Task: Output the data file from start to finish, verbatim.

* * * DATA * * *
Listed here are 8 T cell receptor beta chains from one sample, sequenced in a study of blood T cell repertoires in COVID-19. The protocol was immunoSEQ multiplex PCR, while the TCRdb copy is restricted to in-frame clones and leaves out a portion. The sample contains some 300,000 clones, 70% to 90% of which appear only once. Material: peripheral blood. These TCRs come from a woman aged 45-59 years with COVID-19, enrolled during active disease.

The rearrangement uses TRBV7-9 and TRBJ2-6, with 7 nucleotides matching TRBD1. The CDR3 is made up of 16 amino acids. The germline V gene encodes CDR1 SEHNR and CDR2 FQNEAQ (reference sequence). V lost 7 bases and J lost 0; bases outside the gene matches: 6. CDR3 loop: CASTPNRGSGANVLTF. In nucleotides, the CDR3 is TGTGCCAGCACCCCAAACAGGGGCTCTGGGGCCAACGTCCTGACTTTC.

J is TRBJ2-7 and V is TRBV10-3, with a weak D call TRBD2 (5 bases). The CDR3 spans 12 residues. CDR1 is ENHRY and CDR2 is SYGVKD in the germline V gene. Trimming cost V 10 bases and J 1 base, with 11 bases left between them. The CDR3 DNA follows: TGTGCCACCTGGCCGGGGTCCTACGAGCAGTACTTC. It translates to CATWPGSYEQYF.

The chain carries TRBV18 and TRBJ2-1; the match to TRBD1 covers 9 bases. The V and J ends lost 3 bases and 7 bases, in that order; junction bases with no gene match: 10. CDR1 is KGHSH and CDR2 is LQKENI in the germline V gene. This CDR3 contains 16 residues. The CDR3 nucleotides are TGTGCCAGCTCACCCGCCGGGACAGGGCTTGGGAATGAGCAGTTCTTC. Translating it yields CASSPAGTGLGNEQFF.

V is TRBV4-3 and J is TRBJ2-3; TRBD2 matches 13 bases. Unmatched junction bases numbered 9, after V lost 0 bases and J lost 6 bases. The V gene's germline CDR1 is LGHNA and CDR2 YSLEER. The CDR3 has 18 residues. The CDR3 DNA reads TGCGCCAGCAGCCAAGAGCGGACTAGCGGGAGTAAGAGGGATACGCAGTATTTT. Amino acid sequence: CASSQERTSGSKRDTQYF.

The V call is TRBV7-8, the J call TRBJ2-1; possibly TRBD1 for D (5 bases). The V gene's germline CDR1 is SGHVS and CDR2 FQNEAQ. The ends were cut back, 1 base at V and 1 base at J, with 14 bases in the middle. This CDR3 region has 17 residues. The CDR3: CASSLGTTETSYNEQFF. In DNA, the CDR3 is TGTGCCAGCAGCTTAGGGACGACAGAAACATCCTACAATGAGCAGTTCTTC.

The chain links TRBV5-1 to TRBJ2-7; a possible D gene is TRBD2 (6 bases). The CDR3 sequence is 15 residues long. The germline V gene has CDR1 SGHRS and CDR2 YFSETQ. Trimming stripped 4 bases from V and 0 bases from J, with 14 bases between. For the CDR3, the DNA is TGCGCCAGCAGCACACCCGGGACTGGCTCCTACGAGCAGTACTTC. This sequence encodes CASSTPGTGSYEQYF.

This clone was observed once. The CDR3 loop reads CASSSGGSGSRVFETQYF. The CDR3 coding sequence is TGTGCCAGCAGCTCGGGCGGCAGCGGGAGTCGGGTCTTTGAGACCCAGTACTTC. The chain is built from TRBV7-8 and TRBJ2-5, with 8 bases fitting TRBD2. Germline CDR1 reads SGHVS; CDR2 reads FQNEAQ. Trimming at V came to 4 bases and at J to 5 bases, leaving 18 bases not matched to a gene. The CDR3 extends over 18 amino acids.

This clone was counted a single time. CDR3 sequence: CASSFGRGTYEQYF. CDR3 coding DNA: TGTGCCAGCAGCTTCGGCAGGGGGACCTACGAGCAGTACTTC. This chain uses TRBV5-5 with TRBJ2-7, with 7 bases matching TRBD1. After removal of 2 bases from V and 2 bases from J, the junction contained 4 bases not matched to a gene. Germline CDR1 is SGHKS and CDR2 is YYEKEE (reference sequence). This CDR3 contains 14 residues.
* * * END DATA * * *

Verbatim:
Listed here are 8 T cell receptor beta chains from one sample, sequenced in a study of blood T cell repertoires in COVID-19. The protocol was immunoSEQ multiplex PCR, while the TCRdb copy is restricted to in-frame clones and leaves out a portion. The sample contains some 300,000 clones, 70% to 90% of which appear only once. Material: peripheral blood. These TCRs come from a woman aged 45-59 years with COVID-19, enrolled during active disease.

The rearrangement uses TRBV7-9 and TRBJ2-6, with 7 nucleotides matching TRBD1. The CDR3 is made up of 16 amino acids. The germline V gene encodes CDR1 SEHNR and CDR2 FQNEAQ (reference sequence). V lost 7 bases and J lost 0; bases outside the gene matches: 6. CDR3 loop: CASTPNRGSGANVLTF. In nucleotides, the CDR3 is TGTGCCAGCACCCCAAACAGGGGCTCTGGGGCCAACGTCCTGACTTTC.

J is TRBJ2-7 and V is TRBV10-3, with a weak D call TRBD2 (5 bases). The CDR3 spans 12 residues. CDR1 is ENHRY and CDR2 is SYGVKD in the germline V gene. Trimming cost V 10 bases and J 1 base, with 11 bases left between them. The CDR3 DNA follows: TGTGCCACCTGGCCGGGGTCCTACGAGCAGTACTTC. It translates to CATWPGSYEQYF.

The chain carries TRBV18 and TRBJ2-1; the match to TRBD1 covers 9 bases. The V and J ends lost 3 bases and 7 bases, in that order; junction bases with no gene match: 10. CDR1 is KGHSH and CDR2 is LQKENI in the germline V gene. This CDR3 contains 16 residues. The CDR3 nucleotides are TGTGCCAGCTCACCCGCCGGGACAGGGCTTGGGAATGAGCAGTTCTTC. Translating it yields CASSPAGTGLGNEQFF.

V is TRBV4-3 and J is TRBJ2-3; TRBD2 matches 13 bases. Unmatched junction bases numbered 9, after V lost 0 bases and J lost 6 bases. The V gene's germline CDR1 is LGHNA and CDR2 YSLEER. The CDR3 has 18 residues. The CDR3 DNA reads TGCGCCAGCAGCCAAGAGCGGACTAGCGGGAGTAAGAGGGATACGCAGTATTTT. Amino acid sequence: CASSQERTSGSKRDTQYF.

The V call is TRBV7-8, the J call TRBJ2-1; possibly TRBD1 for D (5 bases). The V gene's germline CDR1 is SGHVS and CDR2 FQNEAQ. The ends were cut back, 1 base at V and 1 base at J, with 14 bases in the middle. This CDR3 region has 17 residues. The CDR3: CASSLGTTETSYNEQFF. In DNA, the CDR3 is TGTGCCAGCAGCTTAGGGACGACAGAAACATCCTACAATGAGCAGTTCTTC.

The chain links TRBV5-1 to TRBJ2-7; a possible D gene is TRBD2 (6 bases). The CDR3 sequence is 15 residues long. The germline V gene has CDR1 SGHRS and CDR2 YFSETQ. Trimming stripped 4 bases from V and 0 bases from J, with 14 bases between. For the CDR3, the DNA is TGCGCCAGCAGCACACCCGGGACTGGCTCCTACGAGCAGTACTTC. This sequence encodes CASSTPGTGSYEQYF.

This clone was observed once. The CDR3 loop reads CASSSGGSGSRVFETQYF. The CDR3 coding sequence is TGTGCCAGCAGCTCGGGCGGCAGCGGGAGTCGGGTCTTTGAGACCCAGTACTTC. The chain is built from TRBV7-8 and TRBJ2-5, with 8 bases fitting TRBD2. Germline CDR1 reads SGHVS; CDR2 reads FQNEAQ. Trimming at V came to 4 bases and at J to 5 bases, leaving 18 bases not matched to a gene. The CDR3 extends over 18 amino acids.

This clone was counted a single time. CDR3 sequence: CASSFGRGTYEQYF. CDR3 coding DNA: TGTGCCAGCAGCTTCGGCAGGGGGACCTACGAGCAGTACTTC. This chain uses TRBV5-5 with TRBJ2-7, with 7 bases matching TRBD1. After removal of 2 bases from V and 2 bases from J, the junction contained 4 bases not matched to a gene. Germline CDR1 is SGHKS and CDR2 is YYEKEE (reference sequence). This CDR3 contains 14 residues.